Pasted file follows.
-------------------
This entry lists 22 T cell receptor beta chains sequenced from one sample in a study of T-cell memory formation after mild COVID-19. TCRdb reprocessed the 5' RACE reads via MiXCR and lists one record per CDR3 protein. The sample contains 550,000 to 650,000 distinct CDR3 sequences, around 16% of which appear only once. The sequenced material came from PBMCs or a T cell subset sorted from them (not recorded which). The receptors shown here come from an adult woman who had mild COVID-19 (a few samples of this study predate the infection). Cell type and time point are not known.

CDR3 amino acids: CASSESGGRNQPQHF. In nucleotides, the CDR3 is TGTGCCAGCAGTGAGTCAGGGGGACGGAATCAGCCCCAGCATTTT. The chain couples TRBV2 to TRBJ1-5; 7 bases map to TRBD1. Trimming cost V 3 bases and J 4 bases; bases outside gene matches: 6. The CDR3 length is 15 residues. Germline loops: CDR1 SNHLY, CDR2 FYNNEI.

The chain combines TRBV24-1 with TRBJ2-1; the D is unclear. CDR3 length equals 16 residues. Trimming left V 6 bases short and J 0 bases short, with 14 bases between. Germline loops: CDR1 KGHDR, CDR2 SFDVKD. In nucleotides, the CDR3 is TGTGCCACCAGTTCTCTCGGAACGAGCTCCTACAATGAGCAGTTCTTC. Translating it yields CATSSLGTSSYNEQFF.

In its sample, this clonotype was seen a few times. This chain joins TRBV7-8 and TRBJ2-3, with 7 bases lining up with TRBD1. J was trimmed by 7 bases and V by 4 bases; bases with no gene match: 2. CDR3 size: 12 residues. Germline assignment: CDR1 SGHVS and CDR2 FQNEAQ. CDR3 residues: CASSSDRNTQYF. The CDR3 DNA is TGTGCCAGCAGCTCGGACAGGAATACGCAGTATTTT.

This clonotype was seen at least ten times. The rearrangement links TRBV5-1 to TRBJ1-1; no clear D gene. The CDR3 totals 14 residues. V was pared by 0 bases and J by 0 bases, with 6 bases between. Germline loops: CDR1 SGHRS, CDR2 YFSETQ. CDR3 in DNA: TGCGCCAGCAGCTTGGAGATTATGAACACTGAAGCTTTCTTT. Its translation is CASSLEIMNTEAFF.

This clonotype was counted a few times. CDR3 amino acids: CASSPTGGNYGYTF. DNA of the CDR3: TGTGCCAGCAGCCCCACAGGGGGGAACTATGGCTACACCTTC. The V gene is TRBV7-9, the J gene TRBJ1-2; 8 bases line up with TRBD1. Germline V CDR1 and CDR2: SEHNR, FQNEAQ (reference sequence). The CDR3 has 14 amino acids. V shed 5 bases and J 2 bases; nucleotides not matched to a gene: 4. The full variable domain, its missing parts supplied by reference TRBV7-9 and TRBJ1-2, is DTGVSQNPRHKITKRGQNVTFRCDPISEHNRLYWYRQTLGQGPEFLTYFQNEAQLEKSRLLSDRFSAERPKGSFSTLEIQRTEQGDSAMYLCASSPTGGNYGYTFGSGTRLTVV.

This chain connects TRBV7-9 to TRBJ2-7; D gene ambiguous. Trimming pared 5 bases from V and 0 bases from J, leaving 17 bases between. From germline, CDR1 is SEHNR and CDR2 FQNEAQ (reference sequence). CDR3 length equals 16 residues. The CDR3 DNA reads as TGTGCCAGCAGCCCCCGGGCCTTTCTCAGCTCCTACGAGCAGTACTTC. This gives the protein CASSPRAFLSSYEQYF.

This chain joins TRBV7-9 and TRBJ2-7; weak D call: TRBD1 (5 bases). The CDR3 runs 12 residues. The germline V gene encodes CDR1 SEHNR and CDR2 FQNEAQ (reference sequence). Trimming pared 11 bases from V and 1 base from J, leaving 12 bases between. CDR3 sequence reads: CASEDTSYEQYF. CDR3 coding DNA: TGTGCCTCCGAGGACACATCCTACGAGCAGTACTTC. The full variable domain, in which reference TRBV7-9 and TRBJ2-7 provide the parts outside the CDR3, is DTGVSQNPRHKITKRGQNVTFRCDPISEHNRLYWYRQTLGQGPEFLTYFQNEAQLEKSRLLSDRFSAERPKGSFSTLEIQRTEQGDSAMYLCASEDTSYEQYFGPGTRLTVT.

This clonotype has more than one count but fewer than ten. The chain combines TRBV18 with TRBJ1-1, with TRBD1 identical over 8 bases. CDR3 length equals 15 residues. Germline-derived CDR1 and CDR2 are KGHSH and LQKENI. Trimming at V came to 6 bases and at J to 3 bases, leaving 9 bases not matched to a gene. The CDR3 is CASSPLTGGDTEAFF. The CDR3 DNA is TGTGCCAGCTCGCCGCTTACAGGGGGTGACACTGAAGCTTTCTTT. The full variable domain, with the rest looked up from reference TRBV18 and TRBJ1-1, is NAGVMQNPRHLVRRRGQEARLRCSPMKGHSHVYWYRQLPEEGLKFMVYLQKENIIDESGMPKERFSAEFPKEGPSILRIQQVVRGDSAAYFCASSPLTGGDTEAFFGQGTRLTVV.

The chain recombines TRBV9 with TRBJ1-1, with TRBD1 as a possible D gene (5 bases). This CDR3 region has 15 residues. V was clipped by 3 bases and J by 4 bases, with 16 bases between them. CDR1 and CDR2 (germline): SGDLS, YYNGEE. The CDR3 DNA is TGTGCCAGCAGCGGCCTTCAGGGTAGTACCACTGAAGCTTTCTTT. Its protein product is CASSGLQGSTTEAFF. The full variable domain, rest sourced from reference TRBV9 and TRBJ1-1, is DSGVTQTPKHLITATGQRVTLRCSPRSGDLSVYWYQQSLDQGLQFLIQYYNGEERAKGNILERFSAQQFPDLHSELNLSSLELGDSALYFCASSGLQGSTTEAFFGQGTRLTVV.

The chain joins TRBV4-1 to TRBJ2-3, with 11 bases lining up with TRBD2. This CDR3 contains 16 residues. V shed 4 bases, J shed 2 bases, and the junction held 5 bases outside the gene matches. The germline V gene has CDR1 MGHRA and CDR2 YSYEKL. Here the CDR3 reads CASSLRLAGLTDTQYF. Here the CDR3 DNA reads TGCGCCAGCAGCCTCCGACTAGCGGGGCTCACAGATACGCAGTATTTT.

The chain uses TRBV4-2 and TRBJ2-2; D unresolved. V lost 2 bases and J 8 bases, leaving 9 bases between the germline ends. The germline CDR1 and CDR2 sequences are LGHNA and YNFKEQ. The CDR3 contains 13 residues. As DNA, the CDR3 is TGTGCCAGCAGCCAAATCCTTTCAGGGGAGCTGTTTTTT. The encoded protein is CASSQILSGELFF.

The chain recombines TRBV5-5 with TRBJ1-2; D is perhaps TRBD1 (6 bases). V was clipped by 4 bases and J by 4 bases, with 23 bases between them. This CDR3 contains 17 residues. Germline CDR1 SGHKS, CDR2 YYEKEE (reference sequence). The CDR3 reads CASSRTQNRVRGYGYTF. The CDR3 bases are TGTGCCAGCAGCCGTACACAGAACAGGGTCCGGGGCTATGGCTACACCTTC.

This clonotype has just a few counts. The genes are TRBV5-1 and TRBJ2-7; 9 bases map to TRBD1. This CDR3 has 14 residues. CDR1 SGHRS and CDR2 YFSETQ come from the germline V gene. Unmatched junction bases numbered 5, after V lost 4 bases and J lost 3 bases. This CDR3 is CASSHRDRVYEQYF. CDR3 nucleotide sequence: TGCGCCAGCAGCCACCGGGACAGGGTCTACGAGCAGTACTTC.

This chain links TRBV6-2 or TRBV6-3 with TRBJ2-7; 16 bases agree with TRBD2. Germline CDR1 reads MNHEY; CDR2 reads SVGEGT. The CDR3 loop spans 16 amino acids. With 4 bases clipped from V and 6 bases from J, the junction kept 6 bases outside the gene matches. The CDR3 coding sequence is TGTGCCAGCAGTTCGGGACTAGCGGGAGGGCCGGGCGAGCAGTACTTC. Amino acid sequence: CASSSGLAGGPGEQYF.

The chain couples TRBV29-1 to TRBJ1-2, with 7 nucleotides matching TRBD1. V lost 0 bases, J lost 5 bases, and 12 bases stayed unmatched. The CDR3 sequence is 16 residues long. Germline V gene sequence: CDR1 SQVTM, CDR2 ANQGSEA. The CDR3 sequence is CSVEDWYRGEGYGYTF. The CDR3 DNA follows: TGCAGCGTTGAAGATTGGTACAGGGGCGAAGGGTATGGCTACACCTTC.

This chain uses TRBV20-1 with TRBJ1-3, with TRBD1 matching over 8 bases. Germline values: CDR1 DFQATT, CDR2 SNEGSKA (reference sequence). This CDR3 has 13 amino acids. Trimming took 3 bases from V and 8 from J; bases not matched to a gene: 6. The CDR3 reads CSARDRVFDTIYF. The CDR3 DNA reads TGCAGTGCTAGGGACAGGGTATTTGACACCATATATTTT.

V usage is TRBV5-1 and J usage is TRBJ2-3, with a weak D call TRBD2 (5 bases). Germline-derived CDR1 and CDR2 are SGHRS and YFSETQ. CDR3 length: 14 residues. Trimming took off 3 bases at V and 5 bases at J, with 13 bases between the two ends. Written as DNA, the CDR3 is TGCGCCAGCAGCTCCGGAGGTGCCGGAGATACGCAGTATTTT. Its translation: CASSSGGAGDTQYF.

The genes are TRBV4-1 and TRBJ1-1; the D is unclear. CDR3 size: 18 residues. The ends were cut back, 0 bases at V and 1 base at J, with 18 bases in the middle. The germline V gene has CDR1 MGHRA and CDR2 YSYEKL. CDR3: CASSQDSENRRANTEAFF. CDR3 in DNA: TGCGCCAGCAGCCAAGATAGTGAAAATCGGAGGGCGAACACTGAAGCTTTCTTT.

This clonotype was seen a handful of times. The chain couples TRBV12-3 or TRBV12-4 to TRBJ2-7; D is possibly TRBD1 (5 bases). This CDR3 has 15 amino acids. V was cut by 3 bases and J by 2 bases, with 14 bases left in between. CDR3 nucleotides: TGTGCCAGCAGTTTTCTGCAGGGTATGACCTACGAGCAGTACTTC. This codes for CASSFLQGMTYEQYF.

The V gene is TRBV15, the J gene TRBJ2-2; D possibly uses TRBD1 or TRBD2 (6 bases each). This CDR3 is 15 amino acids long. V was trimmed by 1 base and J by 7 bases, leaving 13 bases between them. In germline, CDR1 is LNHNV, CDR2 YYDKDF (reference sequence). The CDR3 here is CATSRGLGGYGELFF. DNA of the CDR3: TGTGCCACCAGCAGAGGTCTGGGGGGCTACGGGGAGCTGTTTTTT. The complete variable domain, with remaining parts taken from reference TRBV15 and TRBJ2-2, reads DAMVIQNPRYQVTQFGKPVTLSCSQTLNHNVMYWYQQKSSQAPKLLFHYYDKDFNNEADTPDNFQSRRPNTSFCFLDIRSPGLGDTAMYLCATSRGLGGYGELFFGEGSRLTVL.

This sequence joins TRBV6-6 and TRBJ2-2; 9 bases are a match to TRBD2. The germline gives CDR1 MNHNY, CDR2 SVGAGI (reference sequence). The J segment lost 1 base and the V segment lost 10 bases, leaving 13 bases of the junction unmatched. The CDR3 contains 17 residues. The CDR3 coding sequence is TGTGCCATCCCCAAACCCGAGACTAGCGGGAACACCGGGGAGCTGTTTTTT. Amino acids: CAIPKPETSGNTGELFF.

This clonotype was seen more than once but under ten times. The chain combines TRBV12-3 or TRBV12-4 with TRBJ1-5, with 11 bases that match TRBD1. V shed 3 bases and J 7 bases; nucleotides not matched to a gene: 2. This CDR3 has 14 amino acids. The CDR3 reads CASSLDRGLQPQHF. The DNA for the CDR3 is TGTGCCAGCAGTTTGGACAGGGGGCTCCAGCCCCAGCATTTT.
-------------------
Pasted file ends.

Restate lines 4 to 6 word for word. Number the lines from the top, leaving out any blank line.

In its sample, this clonotype was seen a few times. This chain joins TRBV7-8 and TRBJ2-3, with 7 bases lining up with TRBD1. J was trimmed by 7 bases and V by 4 bases; bases with no gene match: 2. CDR3 size: 12 residues. Germline assignment: CDR1 SGHVS and CDR2 FQNEAQ. CDR3 residues: CASSSDRNTQYF. The CDR3 DNA is TGTGCCAGCAGCTCGGACAGGAATACGCAGTATTTT.

This clonotype was seen at least ten times. The rearrangement links TRBV5-1 to TRBJ1-1; no clear D gene. The CDR3 totals 14 residues. V was pared by 0 bases and J by 0 bases, with 6 bases between. Germline loops: CDR1 SGHRS, CDR2 YFSETQ. CDR3 in DNA: TGCGCCAGCAGCTTGGAGATTATGAACACTGAAGCTTTCTTT. Its translation is CASSLEIMNTEAFF.

This clonotype was counted a few times. CDR3 amino acids: CASSPTGGNYGYTF. DNA of the CDR3: TGTGCCAGCAGCCCCACAGGGGGGAACTATGGCTACACCTTC. The V gene is TRBV7-9, the J gene TRBJ1-2; 8 bases line up with TRBD1. Germline V CDR1 and CDR2: SEHNR, FQNEAQ (reference sequence). The CDR3 has 14 amino acids. V shed 5 bases and J 2 bases; nucleotides not matched to a gene: 4. The full variable domain, its missing parts supplied by reference TRBV7-9 and TRBJ1-2, is DTGVSQNPRHKITKRGQNVTFRCDPISEHNRLYWYRQTLGQGPEFLTYFQNEAQLEKSRLLSDRFSAERPKGSFSTLEIQRTEQGDSAMYLCASSPTGGNYGYTFGSGTRLTVV.